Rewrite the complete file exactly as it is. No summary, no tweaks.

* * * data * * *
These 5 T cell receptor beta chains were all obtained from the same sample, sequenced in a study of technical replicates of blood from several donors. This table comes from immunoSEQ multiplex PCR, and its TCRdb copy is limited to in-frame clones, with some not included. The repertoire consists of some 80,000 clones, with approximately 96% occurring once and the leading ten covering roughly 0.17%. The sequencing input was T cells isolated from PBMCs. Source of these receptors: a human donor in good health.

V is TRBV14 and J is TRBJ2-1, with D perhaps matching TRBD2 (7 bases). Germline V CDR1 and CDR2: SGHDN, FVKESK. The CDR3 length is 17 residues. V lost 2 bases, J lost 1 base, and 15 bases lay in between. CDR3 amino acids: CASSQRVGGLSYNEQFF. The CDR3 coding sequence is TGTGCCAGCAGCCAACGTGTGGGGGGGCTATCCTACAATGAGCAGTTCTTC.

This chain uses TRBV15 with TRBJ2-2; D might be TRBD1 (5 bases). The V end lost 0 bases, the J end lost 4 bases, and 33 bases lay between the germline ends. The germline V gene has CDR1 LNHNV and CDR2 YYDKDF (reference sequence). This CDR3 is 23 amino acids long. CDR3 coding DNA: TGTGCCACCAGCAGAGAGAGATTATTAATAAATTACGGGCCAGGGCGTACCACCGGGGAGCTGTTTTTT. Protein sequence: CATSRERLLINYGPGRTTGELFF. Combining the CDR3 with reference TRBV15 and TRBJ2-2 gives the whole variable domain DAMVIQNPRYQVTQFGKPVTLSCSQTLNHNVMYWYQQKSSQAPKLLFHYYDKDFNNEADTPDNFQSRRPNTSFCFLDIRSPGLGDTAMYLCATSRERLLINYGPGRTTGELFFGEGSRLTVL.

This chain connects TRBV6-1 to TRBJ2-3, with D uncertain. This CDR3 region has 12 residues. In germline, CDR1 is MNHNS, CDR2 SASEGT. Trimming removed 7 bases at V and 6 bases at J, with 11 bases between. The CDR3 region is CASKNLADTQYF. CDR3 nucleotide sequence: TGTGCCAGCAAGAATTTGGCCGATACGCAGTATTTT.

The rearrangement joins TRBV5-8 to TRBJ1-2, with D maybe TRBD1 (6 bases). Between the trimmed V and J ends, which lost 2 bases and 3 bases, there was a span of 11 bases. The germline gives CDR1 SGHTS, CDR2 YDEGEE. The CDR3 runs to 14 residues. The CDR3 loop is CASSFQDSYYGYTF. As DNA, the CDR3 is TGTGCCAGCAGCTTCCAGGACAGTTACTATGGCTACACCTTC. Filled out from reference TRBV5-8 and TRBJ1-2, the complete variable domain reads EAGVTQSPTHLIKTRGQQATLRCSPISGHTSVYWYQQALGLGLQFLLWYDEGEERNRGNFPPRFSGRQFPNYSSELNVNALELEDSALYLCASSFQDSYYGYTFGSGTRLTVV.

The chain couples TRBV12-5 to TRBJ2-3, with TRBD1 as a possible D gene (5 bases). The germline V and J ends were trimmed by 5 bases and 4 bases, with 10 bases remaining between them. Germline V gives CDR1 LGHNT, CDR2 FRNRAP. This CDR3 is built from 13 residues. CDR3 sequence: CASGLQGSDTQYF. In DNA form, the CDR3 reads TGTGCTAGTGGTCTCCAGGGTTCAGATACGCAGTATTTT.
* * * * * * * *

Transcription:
These 5 T cell receptor beta chains were all obtained from the same sample, sequenced in a study of technical replicates of blood from several donors. This table comes from immunoSEQ multiplex PCR, and its TCRdb copy is limited to in-frame clones, with some not included. The repertoire consists of some 80,000 clones, with approximately 96% occurring once and the leading ten covering roughly 0.17%. The sequencing input was T cells isolated from PBMCs. Source of these receptors: a human donor in good health.

V is TRBV14 and J is TRBJ2-1, with D perhaps matching TRBD2 (7 bases). Germline V CDR1 and CDR2: SGHDN, FVKESK. The CDR3 length is 17 residues. V lost 2 bases, J lost 1 base, and 15 bases lay in between. CDR3 amino acids: CASSQRVGGLSYNEQFF. The CDR3 coding sequence is TGTGCCAGCAGCCAACGTGTGGGGGGGCTATCCTACAATGAGCAGTTCTTC.

This chain uses TRBV15 with TRBJ2-2; D might be TRBD1 (5 bases). The V end lost 0 bases, the J end lost 4 bases, and 33 bases lay between the germline ends. The germline V gene has CDR1 LNHNV and CDR2 YYDKDF (reference sequence). This CDR3 is 23 amino acids long. CDR3 coding DNA: TGTGCCACCAGCAGAGAGAGATTATTAATAAATTACGGGCCAGGGCGTACCACCGGGGAGCTGTTTTTT. Protein sequence: CATSRERLLINYGPGRTTGELFF. Combining the CDR3 with reference TRBV15 and TRBJ2-2 gives the whole variable domain DAMVIQNPRYQVTQFGKPVTLSCSQTLNHNVMYWYQQKSSQAPKLLFHYYDKDFNNEADTPDNFQSRRPNTSFCFLDIRSPGLGDTAMYLCATSRERLLINYGPGRTTGELFFGEGSRLTVL.

This chain connects TRBV6-1 to TRBJ2-3, with D uncertain. This CDR3 region has 12 residues. In germline, CDR1 is MNHNS, CDR2 SASEGT. Trimming removed 7 bases at V and 6 bases at J, with 11 bases between. The CDR3 region is CASKNLADTQYF. CDR3 nucleotide sequence: TGTGCCAGCAAGAATTTGGCCGATACGCAGTATTTT.

The rearrangement joins TRBV5-8 to TRBJ1-2, with D maybe TRBD1 (6 bases). Between the trimmed V and J ends, which lost 2 bases and 3 bases, there was a span of 11 bases. The germline gives CDR1 SGHTS, CDR2 YDEGEE. The CDR3 runs to 14 residues. The CDR3 loop is CASSFQDSYYGYTF. As DNA, the CDR3 is TGTGCCAGCAGCTTCCAGGACAGTTACTATGGCTACACCTTC. Filled out from reference TRBV5-8 and TRBJ1-2, the complete variable domain reads EAGVTQSPTHLIKTRGQQATLRCSPISGHTSVYWYQQALGLGLQFLLWYDEGEERNRGNFPPRFSGRQFPNYSSELNVNALELEDSALYLCASSFQDSYYGYTFGSGTRLTVV.

The chain couples TRBV12-5 to TRBJ2-3, with TRBD1 as a possible D gene (5 bases). The germline V and J ends were trimmed by 5 bases and 4 bases, with 10 bases remaining between them. Germline V gives CDR1 LGHNT, CDR2 FRNRAP. This CDR3 is built from 13 residues. CDR3 sequence: CASGLQGSDTQYF. In DNA form, the CDR3 reads TGTGCTAGTGGTCTCCAGGGTTCAGATACGCAGTATTTT.